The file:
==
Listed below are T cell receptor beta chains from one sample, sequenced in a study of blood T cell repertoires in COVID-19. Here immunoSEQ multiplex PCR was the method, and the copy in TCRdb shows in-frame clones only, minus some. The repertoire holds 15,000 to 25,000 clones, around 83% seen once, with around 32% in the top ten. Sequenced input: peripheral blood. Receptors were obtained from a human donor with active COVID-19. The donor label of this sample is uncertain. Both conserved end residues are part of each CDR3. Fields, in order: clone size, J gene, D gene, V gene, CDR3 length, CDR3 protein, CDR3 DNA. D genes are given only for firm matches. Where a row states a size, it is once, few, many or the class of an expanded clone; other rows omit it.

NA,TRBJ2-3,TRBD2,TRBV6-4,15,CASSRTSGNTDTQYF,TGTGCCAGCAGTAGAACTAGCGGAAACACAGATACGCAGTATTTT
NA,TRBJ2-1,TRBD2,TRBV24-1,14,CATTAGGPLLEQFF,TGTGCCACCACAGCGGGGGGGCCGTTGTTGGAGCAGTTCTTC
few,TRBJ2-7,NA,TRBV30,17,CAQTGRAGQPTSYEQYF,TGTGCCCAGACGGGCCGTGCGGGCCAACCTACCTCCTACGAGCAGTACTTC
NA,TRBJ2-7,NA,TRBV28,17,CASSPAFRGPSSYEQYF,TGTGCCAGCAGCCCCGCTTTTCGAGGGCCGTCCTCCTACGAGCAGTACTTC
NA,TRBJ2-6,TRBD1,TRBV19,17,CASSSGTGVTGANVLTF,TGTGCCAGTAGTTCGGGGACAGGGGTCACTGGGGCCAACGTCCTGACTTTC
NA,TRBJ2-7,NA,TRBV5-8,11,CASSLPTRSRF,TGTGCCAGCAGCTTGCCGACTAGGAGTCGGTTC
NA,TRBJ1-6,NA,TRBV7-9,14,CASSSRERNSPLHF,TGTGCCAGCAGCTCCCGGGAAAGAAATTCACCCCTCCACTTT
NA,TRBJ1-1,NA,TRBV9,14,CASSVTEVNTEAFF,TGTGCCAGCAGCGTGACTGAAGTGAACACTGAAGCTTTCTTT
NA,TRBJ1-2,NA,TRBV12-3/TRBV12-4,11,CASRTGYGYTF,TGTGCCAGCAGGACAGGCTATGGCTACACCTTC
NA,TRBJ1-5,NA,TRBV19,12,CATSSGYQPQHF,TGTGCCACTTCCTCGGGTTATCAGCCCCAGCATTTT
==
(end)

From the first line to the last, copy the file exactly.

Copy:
Listed below are T cell receptor beta chains from one sample, sequenced in a study of blood T cell repertoires in COVID-19. Here immunoSEQ multiplex PCR was the method, and the copy in TCRdb shows in-frame clones only, minus some. The repertoire holds 15,000 to 25,000 clones, around 83% seen once, with around 32% in the top ten. Sequenced input: peripheral blood. Receptors were obtained from a human donor with active COVID-19. The donor label of this sample is uncertain. Both conserved end residues are part of each CDR3. Fields, in order: clone size, J gene, D gene, V gene, CDR3 length, CDR3 protein, CDR3 DNA. D genes are given only for firm matches. Where a row states a size, it is once, few, many or the class of an expanded clone; other rows omit it.

NA,TRBJ2-3,TRBD2,TRBV6-4,15,CASSRTSGNTDTQYF,TGTGCCAGCAGTAGAACTAGCGGAAACACAGATACGCAGTATTTT
NA,TRBJ2-1,TRBD2,TRBV24-1,14,CATTAGGPLLEQFF,TGTGCCACCACAGCGGGGGGGCCGTTGTTGGAGCAGTTCTTC
few,TRBJ2-7,NA,TRBV30,17,CAQTGRAGQPTSYEQYF,TGTGCCCAGACGGGCCGTGCGGGCCAACCTACCTCCTACGAGCAGTACTTC
NA,TRBJ2-7,NA,TRBV28,17,CASSPAFRGPSSYEQYF,TGTGCCAGCAGCCCCGCTTTTCGAGGGCCGTCCTCCTACGAGCAGTACTTC
NA,TRBJ2-6,TRBD1,TRBV19,17,CASSSGTGVTGANVLTF,TGTGCCAGTAGTTCGGGGACAGGGGTCACTGGGGCCAACGTCCTGACTTTC
NA,TRBJ2-7,NA,TRBV5-8,11,CASSLPTRSRF,TGTGCCAGCAGCTTGCCGACTAGGAGTCGGTTC
NA,TRBJ1-6,NA,TRBV7-9,14,CASSSRERNSPLHF,TGTGCCAGCAGCTCCCGGGAAAGAAATTCACCCCTCCACTTT
NA,TRBJ1-1,NA,TRBV9,14,CASSVTEVNTEAFF,TGTGCCAGCAGCGTGACTGAAGTGAACACTGAAGCTTTCTTT
NA,TRBJ1-2,NA,TRBV12-3/TRBV12-4,11,CASRTGYGYTF,TGTGCCAGCAGGACAGGCTATGGCTACACCTTC
NA,TRBJ1-5,NA,TRBV19,12,CATSSGYQPQHF,TGTGCCACTTCCTCGGGTTATCAGCCCCAGCATTTT